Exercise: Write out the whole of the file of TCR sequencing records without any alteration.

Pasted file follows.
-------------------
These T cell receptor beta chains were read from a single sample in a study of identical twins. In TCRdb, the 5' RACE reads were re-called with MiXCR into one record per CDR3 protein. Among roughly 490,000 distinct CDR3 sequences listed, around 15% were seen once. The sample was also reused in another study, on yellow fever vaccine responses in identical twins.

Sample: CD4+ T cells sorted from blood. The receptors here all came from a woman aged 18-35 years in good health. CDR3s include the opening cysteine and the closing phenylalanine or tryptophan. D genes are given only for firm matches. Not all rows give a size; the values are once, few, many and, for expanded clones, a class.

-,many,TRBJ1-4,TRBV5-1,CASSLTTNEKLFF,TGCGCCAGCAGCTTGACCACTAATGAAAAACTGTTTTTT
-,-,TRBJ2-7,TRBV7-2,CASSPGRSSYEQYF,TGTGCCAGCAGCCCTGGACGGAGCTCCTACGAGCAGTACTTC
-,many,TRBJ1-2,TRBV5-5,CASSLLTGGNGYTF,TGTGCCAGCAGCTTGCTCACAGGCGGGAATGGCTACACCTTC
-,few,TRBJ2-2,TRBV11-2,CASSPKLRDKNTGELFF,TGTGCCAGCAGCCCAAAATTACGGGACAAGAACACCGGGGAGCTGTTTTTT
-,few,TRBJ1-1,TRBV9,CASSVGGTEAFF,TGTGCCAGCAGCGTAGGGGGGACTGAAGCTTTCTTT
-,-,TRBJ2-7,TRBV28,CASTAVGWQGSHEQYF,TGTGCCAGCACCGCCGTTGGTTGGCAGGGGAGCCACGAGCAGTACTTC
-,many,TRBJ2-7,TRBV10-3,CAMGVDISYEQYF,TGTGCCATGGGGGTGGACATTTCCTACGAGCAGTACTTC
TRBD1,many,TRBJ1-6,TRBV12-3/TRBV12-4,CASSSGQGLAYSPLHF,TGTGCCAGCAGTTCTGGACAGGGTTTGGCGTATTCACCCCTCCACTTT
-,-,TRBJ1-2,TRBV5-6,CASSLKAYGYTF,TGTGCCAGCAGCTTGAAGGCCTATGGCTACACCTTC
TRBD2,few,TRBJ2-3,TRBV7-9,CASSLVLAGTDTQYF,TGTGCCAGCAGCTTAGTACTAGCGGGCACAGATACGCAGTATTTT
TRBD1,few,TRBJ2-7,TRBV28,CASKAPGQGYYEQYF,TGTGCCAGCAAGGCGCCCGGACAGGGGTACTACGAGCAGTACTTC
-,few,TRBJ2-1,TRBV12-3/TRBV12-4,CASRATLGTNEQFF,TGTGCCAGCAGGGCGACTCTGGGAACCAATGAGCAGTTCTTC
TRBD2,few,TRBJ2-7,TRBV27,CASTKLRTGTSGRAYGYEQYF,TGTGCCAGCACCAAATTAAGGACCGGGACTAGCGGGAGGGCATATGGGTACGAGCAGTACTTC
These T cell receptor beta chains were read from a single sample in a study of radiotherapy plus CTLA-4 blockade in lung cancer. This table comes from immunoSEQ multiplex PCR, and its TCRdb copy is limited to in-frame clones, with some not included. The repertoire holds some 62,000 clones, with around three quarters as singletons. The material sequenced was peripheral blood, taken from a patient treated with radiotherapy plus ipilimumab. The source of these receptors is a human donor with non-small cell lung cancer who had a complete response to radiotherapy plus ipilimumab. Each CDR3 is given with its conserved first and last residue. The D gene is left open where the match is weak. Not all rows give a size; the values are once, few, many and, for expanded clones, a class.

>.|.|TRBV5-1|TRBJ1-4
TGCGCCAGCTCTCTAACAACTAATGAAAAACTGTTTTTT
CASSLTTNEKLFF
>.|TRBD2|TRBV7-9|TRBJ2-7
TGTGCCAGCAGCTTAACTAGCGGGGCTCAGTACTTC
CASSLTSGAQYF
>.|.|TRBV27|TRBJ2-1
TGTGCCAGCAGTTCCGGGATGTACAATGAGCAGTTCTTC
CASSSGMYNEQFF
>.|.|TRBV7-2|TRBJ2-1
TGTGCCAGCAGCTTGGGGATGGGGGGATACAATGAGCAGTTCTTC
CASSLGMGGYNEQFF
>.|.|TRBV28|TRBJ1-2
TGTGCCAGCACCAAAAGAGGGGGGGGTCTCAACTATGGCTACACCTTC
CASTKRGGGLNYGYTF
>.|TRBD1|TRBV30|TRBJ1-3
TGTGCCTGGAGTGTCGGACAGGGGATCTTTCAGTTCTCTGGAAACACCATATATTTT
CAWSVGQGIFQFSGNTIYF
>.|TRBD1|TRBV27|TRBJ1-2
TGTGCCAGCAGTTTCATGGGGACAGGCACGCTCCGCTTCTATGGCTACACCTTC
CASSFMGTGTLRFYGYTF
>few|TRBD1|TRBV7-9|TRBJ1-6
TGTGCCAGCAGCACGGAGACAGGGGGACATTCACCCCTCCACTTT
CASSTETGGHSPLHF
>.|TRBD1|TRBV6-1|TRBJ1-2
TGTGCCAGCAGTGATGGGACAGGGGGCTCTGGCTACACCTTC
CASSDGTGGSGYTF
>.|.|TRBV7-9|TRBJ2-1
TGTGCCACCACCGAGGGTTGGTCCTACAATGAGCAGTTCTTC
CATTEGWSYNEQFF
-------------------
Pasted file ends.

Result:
These T cell receptor beta chains were read from a single sample in a study of identical twins. In TCRdb, the 5' RACE reads were re-called with MiXCR into one record per CDR3 protein. Among roughly 490,000 distinct CDR3 sequences listed, around 15% were seen once. The sample was also reused in another study, on yellow fever vaccine responses in identical twins.

Sample: CD4+ T cells sorted from blood. The receptors here all came from a woman aged 18-35 years in good health. CDR3s include the opening cysteine and the closing phenylalanine or tryptophan. D genes are given only for firm matches. Not all rows give a size; the values are once, few, many and, for expanded clones, a class.

-,many,TRBJ1-4,TRBV5-1,CASSLTTNEKLFF,TGCGCCAGCAGCTTGACCACTAATGAAAAACTGTTTTTT
-,-,TRBJ2-7,TRBV7-2,CASSPGRSSYEQYF,TGTGCCAGCAGCCCTGGACGGAGCTCCTACGAGCAGTACTTC
-,many,TRBJ1-2,TRBV5-5,CASSLLTGGNGYTF,TGTGCCAGCAGCTTGCTCACAGGCGGGAATGGCTACACCTTC
-,few,TRBJ2-2,TRBV11-2,CASSPKLRDKNTGELFF,TGTGCCAGCAGCCCAAAATTACGGGACAAGAACACCGGGGAGCTGTTTTTT
-,few,TRBJ1-1,TRBV9,CASSVGGTEAFF,TGTGCCAGCAGCGTAGGGGGGACTGAAGCTTTCTTT
-,-,TRBJ2-7,TRBV28,CASTAVGWQGSHEQYF,TGTGCCAGCACCGCCGTTGGTTGGCAGGGGAGCCACGAGCAGTACTTC
-,many,TRBJ2-7,TRBV10-3,CAMGVDISYEQYF,TGTGCCATGGGGGTGGACATTTCCTACGAGCAGTACTTC
TRBD1,many,TRBJ1-6,TRBV12-3/TRBV12-4,CASSSGQGLAYSPLHF,TGTGCCAGCAGTTCTGGACAGGGTTTGGCGTATTCACCCCTCCACTTT
-,-,TRBJ1-2,TRBV5-6,CASSLKAYGYTF,TGTGCCAGCAGCTTGAAGGCCTATGGCTACACCTTC
TRBD2,few,TRBJ2-3,TRBV7-9,CASSLVLAGTDTQYF,TGTGCCAGCAGCTTAGTACTAGCGGGCACAGATACGCAGTATTTT
TRBD1,few,TRBJ2-7,TRBV28,CASKAPGQGYYEQYF,TGTGCCAGCAAGGCGCCCGGACAGGGGTACTACGAGCAGTACTTC
-,few,TRBJ2-1,TRBV12-3/TRBV12-4,CASRATLGTNEQFF,TGTGCCAGCAGGGCGACTCTGGGAACCAATGAGCAGTTCTTC
TRBD2,few,TRBJ2-7,TRBV27,CASTKLRTGTSGRAYGYEQYF,TGTGCCAGCACCAAATTAAGGACCGGGACTAGCGGGAGGGCATATGGGTACGAGCAGTACTTC
These T cell receptor beta chains were read from a single sample in a study of radiotherapy plus CTLA-4 blockade in lung cancer. This table comes from immunoSEQ multiplex PCR, and its TCRdb copy is limited to in-frame clones, with some not included. The repertoire holds some 62,000 clones, with around three quarters as singletons. The material sequenced was peripheral blood, taken from a patient treated with radiotherapy plus ipilimumab. The source of these receptors is a human donor with non-small cell lung cancer who had a complete response to radiotherapy plus ipilimumab. Each CDR3 is given with its conserved first and last residue. The D gene is left open where the match is weak. Not all rows give a size; the values are once, few, many and, for expanded clones, a class.

>.|.|TRBV5-1|TRBJ1-4
TGCGCCAGCTCTCTAACAACTAATGAAAAACTGTTTTTT
CASSLTTNEKLFF
>.|TRBD2|TRBV7-9|TRBJ2-7
TGTGCCAGCAGCTTAACTAGCGGGGCTCAGTACTTC
CASSLTSGAQYF
>.|.|TRBV27|TRBJ2-1
TGTGCCAGCAGTTCCGGGATGTACAATGAGCAGTTCTTC
CASSSGMYNEQFF
>.|.|TRBV7-2|TRBJ2-1
TGTGCCAGCAGCTTGGGGATGGGGGGATACAATGAGCAGTTCTTC
CASSLGMGGYNEQFF
>.|.|TRBV28|TRBJ1-2
TGTGCCAGCACCAAAAGAGGGGGGGGTCTCAACTATGGCTACACCTTC
CASTKRGGGLNYGYTF
>.|TRBD1|TRBV30|TRBJ1-3
TGTGCCTGGAGTGTCGGACAGGGGATCTTTCAGTTCTCTGGAAACACCATATATTTT
CAWSVGQGIFQFSGNTIYF
>.|TRBD1|TRBV27|TRBJ1-2
TGTGCCAGCAGTTTCATGGGGACAGGCACGCTCCGCTTCTATGGCTACACCTTC
CASSFMGTGTLRFYGYTF
>few|TRBD1|TRBV7-9|TRBJ1-6
TGTGCCAGCAGCACGGAGACAGGGGGACATTCACCCCTCCACTTT
CASSTETGGHSPLHF
>.|TRBD1|TRBV6-1|TRBJ1-2
TGTGCCAGCAGTGATGGGACAGGGGGCTCTGGCTACACCTTC
CASSDGTGGSGYTF
>.|.|TRBV7-9|TRBJ2-1
TGTGCCACCACCGAGGGTTGGTCCTACAATGAGCAGTTCTTC
CATTEGWSYNEQFF